There’s the writing: publish the damn thing already. And the travelling: whale sharks and mantas and lemurs (and of course the elephants), far-flung forests and daunting peaks are all calling. And the living: it’s time to figure out where I fit, and on what continent. Big shifts happen about every 7 years, so it’s time…and so we’ll see.

A friend asked me if Rome was Rome-antic. I ponder this, having spent the week here with a human who sits firmly in my heart. Sure, there are long-stemmed roses on offer and cobbled-street strolls and prosecco toasts and the effect of the city’s magical light. The word romance comes from (the Old French romanz which comes from) the Latin romanicus, which, of course, means Roman. But Rome is a city built of passion and hubris. The heart leading the head (and body) into battle for Empirical supremacy, its buildings erected in fervent tribute to the Pagan gods and Roman leaders who were exulted as gods, said edifices desecrated and re-dedicated to those that served the hearts (and bellies) of the people over the millennia. Art is love, and this city is swathed in it. We see tributes to Jupiter and Juno, Minerva, Neptune and Venus, dotting the Piazzi and adorning the bridges over the Tiber. The river itself is named for the god Tibernius, credited with finding Romulus and Remus, whose story is where myth borrows magic and becomes history. We see temples to Roman gods turned into Christian places of worship, layering historical fact and folklore upon architectural wonders. Myths and legends, these stories weave their way from the heart to the head and to the hands and bodies of Romans who carved chronicles of their gods and Emperors and war heroes in marble throughout the city, preserving them eternally in the fountains and structures across Rome.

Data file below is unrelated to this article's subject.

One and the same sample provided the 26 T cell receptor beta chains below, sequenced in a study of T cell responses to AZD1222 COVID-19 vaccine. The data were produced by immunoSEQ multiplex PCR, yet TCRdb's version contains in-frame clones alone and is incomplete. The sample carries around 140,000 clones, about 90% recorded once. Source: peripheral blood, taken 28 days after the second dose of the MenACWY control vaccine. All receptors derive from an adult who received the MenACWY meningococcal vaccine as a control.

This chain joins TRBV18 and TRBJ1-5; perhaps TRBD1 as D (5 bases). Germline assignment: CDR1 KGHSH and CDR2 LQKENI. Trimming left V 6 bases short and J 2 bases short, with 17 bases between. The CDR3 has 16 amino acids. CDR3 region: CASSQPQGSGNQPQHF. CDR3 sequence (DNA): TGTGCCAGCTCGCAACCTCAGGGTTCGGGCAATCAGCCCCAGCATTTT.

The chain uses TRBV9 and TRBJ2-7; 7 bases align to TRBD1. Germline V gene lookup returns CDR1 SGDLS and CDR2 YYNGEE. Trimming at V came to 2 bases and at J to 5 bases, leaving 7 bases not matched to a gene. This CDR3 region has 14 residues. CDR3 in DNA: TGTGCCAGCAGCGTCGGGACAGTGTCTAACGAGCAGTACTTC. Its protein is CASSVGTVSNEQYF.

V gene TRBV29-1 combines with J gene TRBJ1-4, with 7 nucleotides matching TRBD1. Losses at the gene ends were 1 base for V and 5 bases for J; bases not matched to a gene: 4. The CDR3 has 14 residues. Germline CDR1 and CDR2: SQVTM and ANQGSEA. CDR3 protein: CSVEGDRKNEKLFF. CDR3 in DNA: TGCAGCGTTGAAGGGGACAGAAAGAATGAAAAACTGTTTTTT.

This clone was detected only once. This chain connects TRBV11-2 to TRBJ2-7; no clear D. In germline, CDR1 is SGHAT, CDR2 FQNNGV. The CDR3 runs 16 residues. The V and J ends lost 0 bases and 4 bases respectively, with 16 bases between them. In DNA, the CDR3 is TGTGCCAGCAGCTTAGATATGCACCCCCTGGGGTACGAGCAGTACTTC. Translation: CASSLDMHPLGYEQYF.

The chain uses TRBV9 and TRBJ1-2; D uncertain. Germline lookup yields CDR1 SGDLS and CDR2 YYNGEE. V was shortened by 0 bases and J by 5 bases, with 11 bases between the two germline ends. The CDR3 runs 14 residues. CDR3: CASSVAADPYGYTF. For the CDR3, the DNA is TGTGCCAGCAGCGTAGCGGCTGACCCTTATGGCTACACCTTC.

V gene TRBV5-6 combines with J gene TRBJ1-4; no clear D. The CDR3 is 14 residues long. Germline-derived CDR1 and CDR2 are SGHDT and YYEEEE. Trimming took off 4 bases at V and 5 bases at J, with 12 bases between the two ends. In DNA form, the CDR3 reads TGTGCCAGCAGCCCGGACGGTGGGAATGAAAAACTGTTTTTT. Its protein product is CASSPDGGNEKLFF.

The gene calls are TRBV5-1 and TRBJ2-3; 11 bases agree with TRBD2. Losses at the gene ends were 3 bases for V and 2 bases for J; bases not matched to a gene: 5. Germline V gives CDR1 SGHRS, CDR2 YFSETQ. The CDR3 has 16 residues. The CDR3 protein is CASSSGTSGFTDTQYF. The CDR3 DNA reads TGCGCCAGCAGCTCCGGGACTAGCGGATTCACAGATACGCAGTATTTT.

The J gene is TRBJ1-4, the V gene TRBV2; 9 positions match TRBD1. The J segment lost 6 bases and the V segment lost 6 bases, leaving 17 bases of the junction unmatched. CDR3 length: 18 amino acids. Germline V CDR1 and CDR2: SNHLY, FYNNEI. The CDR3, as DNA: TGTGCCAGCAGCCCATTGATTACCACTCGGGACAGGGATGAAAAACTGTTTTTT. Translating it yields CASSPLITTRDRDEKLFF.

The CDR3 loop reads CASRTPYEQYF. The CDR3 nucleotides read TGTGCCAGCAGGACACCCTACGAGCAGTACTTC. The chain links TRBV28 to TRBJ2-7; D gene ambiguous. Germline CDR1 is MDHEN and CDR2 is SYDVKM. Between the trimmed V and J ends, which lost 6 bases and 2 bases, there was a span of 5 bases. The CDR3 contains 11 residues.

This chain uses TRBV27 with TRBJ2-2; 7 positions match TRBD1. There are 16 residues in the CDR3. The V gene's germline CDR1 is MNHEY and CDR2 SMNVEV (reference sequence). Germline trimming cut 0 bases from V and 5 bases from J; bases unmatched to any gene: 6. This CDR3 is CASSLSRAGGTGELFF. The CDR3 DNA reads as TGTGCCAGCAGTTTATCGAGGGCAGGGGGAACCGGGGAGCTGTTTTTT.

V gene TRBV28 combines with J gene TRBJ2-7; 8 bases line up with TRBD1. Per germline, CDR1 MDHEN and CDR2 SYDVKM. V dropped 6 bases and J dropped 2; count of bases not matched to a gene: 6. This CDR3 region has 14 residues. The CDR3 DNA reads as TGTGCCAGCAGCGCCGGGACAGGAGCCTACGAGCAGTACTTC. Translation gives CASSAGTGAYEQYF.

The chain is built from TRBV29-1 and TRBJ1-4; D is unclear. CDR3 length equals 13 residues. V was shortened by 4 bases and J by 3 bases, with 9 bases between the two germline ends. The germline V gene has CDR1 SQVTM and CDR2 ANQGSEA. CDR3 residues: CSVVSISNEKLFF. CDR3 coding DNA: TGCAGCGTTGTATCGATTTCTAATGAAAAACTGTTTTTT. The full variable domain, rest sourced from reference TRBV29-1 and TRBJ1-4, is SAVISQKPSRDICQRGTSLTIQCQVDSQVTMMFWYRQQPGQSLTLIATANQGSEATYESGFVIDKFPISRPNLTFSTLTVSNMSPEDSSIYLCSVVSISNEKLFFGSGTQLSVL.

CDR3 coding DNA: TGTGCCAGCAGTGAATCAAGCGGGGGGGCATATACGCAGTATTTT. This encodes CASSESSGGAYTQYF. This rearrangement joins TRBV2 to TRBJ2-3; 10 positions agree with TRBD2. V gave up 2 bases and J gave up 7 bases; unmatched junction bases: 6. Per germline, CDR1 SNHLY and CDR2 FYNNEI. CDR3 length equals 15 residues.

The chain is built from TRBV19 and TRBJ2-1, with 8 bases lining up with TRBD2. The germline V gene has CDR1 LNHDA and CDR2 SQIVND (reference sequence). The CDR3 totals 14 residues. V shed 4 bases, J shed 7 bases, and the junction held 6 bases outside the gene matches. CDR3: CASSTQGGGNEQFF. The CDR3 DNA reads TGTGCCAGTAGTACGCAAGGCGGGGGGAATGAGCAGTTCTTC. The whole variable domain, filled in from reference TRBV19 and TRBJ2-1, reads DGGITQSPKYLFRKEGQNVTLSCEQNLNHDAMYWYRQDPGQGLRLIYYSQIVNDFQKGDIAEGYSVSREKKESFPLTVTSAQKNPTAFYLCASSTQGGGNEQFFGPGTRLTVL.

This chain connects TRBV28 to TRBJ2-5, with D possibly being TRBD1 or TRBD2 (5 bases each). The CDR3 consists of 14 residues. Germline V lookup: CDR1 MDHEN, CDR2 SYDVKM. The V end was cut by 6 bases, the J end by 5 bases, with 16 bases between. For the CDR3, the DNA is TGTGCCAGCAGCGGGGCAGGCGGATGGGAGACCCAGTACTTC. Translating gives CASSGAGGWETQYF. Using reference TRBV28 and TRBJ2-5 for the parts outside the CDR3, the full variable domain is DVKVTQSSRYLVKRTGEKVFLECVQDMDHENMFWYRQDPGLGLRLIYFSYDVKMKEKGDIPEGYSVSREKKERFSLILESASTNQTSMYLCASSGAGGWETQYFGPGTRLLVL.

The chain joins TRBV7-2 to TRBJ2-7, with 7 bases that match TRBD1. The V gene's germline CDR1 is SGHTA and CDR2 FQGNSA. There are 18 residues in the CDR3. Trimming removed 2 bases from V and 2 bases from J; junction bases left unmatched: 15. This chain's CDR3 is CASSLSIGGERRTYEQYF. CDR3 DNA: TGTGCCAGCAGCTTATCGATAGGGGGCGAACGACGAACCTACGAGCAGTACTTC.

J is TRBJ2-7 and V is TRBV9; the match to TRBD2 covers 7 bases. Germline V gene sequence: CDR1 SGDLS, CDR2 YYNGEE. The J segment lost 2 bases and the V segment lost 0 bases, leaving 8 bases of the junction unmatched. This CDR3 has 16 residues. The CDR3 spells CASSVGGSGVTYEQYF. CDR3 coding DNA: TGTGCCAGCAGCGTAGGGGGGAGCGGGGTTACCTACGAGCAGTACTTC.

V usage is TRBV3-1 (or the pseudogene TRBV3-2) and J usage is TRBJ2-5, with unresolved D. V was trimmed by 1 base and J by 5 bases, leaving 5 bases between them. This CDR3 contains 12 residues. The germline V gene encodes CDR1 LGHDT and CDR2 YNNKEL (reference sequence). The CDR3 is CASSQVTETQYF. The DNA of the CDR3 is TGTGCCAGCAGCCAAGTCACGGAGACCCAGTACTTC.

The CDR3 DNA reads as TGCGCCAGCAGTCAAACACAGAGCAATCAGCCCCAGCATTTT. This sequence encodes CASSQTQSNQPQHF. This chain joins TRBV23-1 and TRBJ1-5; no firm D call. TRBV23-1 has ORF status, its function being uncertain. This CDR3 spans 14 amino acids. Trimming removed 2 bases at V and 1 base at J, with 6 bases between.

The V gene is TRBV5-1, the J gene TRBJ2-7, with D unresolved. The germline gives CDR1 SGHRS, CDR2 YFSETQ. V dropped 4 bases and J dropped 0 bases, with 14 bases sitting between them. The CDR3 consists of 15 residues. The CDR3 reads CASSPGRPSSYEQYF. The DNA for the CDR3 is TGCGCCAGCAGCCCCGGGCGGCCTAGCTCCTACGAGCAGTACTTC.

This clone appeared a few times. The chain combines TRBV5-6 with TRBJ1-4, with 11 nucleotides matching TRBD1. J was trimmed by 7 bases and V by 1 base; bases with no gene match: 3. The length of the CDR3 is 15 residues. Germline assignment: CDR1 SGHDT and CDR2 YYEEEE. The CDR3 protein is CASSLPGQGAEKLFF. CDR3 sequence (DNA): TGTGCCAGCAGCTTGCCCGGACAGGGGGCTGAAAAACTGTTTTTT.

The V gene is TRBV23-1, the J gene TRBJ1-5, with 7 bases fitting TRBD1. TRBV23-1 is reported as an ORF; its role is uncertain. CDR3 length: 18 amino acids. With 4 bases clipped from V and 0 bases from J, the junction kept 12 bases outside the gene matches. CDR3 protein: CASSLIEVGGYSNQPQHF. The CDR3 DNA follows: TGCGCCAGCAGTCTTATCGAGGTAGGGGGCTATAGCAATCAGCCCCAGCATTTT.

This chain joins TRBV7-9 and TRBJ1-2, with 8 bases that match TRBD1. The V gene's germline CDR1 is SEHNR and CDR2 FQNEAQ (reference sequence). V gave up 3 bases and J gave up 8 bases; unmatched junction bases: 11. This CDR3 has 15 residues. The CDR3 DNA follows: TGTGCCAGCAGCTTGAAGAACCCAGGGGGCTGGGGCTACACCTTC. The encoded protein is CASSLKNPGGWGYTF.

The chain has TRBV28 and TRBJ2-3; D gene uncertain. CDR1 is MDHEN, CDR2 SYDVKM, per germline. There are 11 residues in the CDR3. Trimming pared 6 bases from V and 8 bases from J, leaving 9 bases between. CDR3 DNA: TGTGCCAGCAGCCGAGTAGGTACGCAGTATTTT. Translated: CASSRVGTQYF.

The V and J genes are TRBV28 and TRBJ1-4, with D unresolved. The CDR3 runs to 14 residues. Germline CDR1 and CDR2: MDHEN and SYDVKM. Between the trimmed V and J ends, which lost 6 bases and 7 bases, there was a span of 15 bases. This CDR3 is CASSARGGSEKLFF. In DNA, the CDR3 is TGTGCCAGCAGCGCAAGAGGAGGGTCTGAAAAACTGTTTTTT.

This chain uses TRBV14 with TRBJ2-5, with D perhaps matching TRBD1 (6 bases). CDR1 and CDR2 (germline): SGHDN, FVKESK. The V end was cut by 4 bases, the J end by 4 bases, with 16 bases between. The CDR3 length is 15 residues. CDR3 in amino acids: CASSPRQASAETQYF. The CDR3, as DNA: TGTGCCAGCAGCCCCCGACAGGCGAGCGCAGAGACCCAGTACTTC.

So, yes.

The Eternal City only stays as such if it is held in the heart. The heart only stays true if you choose it over the head and the body.


Read from the beginning: [Rome, Part I] [Rome, Part II] [Rome, Part III]

When in Rome: Part III, Traversing Trastevere and unsung Roman wonders

Day 4: The next morn, we set out for (quite literally) the bowels of the city. Atlas Obscura had pointed us (albeit vaguely) towards what is one of the oldest sewer systems in the world. Turns out, in the 6th Century BC, the Cloaca Maxima was how they (also literally) drained the swamp that was to be the grounds of the Roman Forum, and C was keen on seeing this engineering marvel. We followed squidgy directions, and finally, over bridges and down lesser-used stone stairways, found what amounted to a hole in a hole in the banks of the river, next to which was someone’s makeshift camp. On the bright side, the detour took us past the weirdly popular Mouth of Truth (say a lie in its presence and it will bite your hand off), and also enabled us to see the Tiber from a different perspective, taking us to a part of the city that didn’t have throngs of people milling about and queuing up to see just about anything.